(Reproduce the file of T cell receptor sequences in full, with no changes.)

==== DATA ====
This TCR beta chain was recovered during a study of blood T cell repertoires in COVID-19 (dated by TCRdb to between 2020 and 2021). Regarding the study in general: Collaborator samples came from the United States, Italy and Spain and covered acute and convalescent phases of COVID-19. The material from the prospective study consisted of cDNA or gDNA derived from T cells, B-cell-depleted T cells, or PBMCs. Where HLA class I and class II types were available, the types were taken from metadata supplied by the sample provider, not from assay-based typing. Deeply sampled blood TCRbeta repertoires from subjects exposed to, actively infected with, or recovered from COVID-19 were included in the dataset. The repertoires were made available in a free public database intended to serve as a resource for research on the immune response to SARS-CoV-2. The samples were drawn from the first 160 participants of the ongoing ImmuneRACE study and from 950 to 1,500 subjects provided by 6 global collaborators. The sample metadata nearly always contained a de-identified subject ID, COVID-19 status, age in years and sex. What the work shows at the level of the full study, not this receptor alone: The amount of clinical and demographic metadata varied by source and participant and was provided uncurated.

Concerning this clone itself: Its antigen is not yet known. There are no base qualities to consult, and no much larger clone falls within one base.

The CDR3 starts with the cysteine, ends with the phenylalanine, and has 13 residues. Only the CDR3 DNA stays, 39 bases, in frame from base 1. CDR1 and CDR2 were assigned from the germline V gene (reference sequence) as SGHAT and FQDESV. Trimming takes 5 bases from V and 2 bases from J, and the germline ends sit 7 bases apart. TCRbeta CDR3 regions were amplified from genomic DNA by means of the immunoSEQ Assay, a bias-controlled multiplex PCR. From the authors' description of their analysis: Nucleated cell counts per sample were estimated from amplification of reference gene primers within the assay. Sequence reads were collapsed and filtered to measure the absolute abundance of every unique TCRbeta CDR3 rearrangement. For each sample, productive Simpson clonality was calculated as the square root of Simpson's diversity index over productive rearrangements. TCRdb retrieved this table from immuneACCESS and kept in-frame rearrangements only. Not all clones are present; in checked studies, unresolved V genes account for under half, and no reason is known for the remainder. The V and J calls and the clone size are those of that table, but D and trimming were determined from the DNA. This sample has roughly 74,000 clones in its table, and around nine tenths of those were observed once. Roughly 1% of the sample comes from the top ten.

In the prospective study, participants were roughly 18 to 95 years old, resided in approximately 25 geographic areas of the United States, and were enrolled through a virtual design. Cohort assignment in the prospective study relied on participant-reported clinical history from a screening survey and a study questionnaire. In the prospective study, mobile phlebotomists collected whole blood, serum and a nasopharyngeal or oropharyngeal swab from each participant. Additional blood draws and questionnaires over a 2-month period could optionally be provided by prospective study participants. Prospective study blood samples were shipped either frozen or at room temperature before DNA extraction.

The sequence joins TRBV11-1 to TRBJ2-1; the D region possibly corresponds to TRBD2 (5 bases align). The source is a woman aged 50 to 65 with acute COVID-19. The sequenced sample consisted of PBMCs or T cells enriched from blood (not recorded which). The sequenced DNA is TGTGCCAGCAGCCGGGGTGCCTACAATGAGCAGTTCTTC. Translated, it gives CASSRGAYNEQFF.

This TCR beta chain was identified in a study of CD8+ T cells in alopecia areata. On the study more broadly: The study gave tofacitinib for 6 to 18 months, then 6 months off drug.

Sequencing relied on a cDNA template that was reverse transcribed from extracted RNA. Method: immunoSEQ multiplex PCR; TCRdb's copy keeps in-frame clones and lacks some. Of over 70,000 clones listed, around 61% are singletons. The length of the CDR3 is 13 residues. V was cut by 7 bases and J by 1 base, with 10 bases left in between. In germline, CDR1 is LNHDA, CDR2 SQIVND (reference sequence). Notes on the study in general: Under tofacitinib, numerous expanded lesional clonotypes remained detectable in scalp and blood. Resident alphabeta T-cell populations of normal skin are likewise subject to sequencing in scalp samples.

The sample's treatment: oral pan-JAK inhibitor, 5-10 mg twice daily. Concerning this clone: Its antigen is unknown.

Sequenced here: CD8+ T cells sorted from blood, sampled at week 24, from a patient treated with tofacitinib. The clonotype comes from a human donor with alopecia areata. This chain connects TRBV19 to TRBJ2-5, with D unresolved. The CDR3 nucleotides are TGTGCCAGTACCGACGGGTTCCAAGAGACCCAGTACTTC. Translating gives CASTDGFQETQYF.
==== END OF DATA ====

This TCR beta chain was recovered during a study of blood T cell repertoires in COVID-19 (dated by TCRdb to between 2020 and 2021). Regarding the study in general: Collaborator samples came from the United States, Italy and Spain and covered acute and convalescent phases of COVID-19. The material from the prospective study consisted of cDNA or gDNA derived from T cells, B-cell-depleted T cells, or PBMCs. Where HLA class I and class II types were available, the types were taken from metadata supplied by the sample provider, not from assay-based typing. Deeply sampled blood TCRbeta repertoires from subjects exposed to, actively infected with, or recovered from COVID-19 were included in the dataset. The repertoires were made available in a free public database intended to serve as a resource for research on the immune response to SARS-CoV-2. The samples were drawn from the first 160 participants of the ongoing ImmuneRACE study and from 950 to 1,500 subjects provided by 6 global collaborators. The sample metadata nearly always contained a de-identified subject ID, COVID-19 status, age in years and sex. What the work shows at the level of the full study, not this receptor alone: The amount of clinical and demographic metadata varied by source and participant and was provided uncurated.

Concerning this clone itself: Its antigen is not yet known. There are no base qualities to consult, and no much larger clone falls within one base.

The CDR3 starts with the cysteine, ends with the phenylalanine, and has 13 residues. Only the CDR3 DNA stays, 39 bases, in frame from base 1. CDR1 and CDR2 were assigned from the germline V gene (reference sequence) as SGHAT and FQDESV. Trimming takes 5 bases from V and 2 bases from J, and the germline ends sit 7 bases apart. TCRbeta CDR3 regions were amplified from genomic DNA by means of the immunoSEQ Assay, a bias-controlled multiplex PCR. From the authors' description of their analysis: Nucleated cell counts per sample were estimated from amplification of reference gene primers within the assay. Sequence reads were collapsed and filtered to measure the absolute abundance of every unique TCRbeta CDR3 rearrangement. For each sample, productive Simpson clonality was calculated as the square root of Simpson's diversity index over productive rearrangements. TCRdb retrieved this table from immuneACCESS and kept in-frame rearrangements only. Not all clones are present; in checked studies, unresolved V genes account for under half, and no reason is known for the remainder. The V and J calls and the clone size are those of that table, but D and trimming were determined from the DNA. This sample has roughly 74,000 clones in its table, and around nine tenths of those were observed once. Roughly 1% of the sample comes from the top ten.

In the prospective study, participants were roughly 18 to 95 years old, resided in approximately 25 geographic areas of the United States, and were enrolled through a virtual design. Cohort assignment in the prospective study relied on participant-reported clinical history from a screening survey and a study questionnaire. In the prospective study, mobile phlebotomists collected whole blood, serum and a nasopharyngeal or oropharyngeal swab from each participant. Additional blood draws and questionnaires over a 2-month period could optionally be provided by prospective study participants. Prospective study blood samples were shipped either frozen or at room temperature before DNA extraction.

The sequence joins TRBV11-1 to TRBJ2-1; the D region possibly corresponds to TRBD2 (5 bases align). The source is a woman aged 50 to 65 with acute COVID-19. The sequenced sample consisted of PBMCs or T cells enriched from blood (not recorded which). The sequenced DNA is TGTGCCAGCAGCCGGGGTGCCTACAATGAGCAGTTCTTC. Translated, it gives CASSRGAYNEQFF.

This TCR beta chain was identified in a study of CD8+ T cells in alopecia areata. On the study more broadly: The study gave tofacitinib for 6 to 18 months, then 6 months off drug.

Sequencing relied on a cDNA template that was reverse transcribed from extracted RNA. Method: immunoSEQ multiplex PCR; TCRdb's copy keeps in-frame clones and lacks some. Of over 70,000 clones listed, around 61% are singletons. The length of the CDR3 is 13 residues. V was cut by 7 bases and J by 1 base, with 10 bases left in between. In germline, CDR1 is LNHDA, CDR2 SQIVND (reference sequence). Notes on the study in general: Under tofacitinib, numerous expanded lesional clonotypes remained detectable in scalp and blood. Resident alphabeta T-cell populations of normal skin are likewise subject to sequencing in scalp samples.

The sample's treatment: oral pan-JAK inhibitor, 5-10 mg twice daily. Concerning this clone: Its antigen is unknown.

Sequenced here: CD8+ T cells sorted from blood, sampled at week 24, from a patient treated with tofacitinib. The clonotype comes from a human donor with alopecia areata. This chain connects TRBV19 to TRBJ2-5, with D unresolved. The CDR3 nucleotides are TGTGCCAGTACCGACGGGTTCCAAGAGACCCAGTACTTC. Translating gives CASTDGFQETQYF.